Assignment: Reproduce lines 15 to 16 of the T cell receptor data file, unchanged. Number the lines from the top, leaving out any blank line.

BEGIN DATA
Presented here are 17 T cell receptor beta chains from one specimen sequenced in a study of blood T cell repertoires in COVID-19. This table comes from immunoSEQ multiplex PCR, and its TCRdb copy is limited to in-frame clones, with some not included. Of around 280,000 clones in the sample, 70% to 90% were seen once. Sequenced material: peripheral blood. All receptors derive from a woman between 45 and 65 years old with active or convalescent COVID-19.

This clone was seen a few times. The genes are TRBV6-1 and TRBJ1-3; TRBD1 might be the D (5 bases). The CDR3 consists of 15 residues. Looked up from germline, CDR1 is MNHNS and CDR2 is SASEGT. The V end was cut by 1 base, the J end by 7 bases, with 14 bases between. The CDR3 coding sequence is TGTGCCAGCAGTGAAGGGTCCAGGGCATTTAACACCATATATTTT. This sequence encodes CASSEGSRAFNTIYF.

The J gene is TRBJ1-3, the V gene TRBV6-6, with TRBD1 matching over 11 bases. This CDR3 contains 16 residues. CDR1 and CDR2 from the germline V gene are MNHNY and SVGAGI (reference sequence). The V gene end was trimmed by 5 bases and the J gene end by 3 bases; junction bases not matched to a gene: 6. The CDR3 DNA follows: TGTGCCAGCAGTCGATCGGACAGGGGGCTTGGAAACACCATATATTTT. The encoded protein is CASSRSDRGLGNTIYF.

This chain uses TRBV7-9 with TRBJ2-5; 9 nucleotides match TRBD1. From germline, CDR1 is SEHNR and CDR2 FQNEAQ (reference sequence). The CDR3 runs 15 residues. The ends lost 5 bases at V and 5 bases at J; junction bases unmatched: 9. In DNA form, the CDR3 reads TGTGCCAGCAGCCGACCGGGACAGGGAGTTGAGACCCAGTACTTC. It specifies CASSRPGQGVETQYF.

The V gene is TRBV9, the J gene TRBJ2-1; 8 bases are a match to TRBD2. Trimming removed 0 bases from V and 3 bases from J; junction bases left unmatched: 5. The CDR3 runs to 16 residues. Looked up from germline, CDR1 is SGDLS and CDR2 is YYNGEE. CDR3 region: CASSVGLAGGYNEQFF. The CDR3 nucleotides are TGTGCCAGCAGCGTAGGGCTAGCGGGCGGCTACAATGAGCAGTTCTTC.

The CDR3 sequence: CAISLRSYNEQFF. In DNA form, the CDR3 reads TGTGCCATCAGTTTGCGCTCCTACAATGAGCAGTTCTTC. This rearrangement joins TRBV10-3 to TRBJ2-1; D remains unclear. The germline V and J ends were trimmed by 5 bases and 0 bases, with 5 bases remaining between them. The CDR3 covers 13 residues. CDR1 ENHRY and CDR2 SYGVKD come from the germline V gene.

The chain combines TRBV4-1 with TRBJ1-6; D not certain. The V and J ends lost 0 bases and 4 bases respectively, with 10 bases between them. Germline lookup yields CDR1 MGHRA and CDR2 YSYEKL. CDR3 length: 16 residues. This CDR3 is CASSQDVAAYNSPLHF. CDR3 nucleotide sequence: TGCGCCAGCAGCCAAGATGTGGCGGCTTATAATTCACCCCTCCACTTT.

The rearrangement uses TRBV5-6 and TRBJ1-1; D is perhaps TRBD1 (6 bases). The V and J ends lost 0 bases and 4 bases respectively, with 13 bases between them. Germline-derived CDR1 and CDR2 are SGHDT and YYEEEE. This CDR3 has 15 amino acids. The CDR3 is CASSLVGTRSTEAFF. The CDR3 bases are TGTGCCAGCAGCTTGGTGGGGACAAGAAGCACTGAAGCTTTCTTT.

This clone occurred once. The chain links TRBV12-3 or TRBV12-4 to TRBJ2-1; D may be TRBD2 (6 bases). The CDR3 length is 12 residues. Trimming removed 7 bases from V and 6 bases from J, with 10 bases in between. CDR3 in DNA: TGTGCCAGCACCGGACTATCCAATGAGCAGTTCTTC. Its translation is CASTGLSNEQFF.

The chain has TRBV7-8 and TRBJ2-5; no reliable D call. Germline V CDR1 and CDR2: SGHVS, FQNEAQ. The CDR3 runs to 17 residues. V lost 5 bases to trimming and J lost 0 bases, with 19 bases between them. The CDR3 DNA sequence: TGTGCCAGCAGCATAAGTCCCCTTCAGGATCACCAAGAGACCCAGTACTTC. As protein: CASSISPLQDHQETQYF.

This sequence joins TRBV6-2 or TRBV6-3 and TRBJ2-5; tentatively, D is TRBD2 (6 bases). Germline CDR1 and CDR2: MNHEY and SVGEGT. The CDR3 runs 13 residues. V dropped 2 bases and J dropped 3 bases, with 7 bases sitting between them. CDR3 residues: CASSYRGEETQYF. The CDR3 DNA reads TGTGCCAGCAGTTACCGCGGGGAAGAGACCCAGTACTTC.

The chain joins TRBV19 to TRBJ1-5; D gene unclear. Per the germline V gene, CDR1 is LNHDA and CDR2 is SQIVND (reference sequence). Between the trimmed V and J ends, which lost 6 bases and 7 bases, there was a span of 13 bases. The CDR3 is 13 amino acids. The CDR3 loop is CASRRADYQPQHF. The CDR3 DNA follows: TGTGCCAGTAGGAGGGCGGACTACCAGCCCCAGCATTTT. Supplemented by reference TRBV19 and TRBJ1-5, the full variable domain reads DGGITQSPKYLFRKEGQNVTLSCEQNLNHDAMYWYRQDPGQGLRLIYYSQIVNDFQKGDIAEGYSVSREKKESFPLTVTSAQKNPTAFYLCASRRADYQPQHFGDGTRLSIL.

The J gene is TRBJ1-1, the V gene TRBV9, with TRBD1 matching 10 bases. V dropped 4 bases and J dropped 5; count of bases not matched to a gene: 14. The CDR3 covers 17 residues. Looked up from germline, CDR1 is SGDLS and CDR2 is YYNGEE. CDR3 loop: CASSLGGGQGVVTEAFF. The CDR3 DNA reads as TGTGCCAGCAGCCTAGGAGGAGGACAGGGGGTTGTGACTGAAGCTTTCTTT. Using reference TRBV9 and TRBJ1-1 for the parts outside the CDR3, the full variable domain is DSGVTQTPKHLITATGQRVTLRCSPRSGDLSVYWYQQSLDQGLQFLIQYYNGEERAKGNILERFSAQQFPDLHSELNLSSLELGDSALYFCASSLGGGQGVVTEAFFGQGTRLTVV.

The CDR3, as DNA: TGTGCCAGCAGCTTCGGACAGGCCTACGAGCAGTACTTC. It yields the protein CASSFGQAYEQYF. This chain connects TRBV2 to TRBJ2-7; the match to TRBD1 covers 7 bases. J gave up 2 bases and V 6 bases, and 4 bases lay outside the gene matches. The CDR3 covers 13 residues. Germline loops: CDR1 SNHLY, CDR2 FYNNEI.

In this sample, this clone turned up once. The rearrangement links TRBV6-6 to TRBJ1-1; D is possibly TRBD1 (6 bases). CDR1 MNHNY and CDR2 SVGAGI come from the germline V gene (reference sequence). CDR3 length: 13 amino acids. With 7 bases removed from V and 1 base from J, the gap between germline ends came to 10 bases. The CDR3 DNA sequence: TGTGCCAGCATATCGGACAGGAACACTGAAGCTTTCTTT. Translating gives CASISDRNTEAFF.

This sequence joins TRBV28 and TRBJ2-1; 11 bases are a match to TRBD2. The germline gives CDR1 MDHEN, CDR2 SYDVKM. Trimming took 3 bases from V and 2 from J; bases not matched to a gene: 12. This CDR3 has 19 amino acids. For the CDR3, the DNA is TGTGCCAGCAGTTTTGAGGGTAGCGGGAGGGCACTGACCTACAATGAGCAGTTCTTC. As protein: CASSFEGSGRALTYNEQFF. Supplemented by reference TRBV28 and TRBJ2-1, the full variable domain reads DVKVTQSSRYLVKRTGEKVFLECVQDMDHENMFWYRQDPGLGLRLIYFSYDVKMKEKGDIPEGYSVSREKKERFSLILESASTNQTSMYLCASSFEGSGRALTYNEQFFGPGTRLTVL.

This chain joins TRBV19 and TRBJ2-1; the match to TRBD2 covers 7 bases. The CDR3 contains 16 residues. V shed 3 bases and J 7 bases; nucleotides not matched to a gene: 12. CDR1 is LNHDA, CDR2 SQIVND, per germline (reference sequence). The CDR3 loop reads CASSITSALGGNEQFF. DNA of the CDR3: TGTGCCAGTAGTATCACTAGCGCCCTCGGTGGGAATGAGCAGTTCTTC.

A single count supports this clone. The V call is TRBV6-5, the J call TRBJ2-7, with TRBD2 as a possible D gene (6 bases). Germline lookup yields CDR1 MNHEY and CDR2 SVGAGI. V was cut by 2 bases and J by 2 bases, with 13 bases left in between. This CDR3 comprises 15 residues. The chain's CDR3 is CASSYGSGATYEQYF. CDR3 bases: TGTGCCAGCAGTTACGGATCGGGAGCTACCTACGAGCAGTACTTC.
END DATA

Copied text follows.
In this sample, this clone turned up once. The rearrangement links TRBV6-6 to TRBJ1-1; D is possibly TRBD1 (6 bases). CDR1 MNHNY and CDR2 SVGAGI come from the germline V gene (reference sequence). CDR3 length: 13 amino acids. With 7 bases removed from V and 1 base from J, the gap between germline ends came to 10 bases. The CDR3 DNA sequence: TGTGCCAGCATATCGGACAGGAACACTGAAGCTTTCTTT. Translating gives CASISDRNTEAFF.

This sequence joins TRBV28 and TRBJ2-1; 11 bases are a match to TRBD2. The germline gives CDR1 MDHEN, CDR2 SYDVKM. Trimming took 3 bases from V and 2 from J; bases not matched to a gene: 12. This CDR3 has 19 amino acids. For the CDR3, the DNA is TGTGCCAGCAGTTTTGAGGGTAGCGGGAGGGCACTGACCTACAATGAGCAGTTCTTC. As protein: CASSFEGSGRALTYNEQFF. Supplemented by reference TRBV28 and TRBJ2-1, the full variable domain reads DVKVTQSSRYLVKRTGEKVFLECVQDMDHENMFWYRQDPGLGLRLIYFSYDVKMKEKGDIPEGYSVSREKKERFSLILESASTNQTSMYLCASSFEGSGRALTYNEQFFGPGTRLTVL.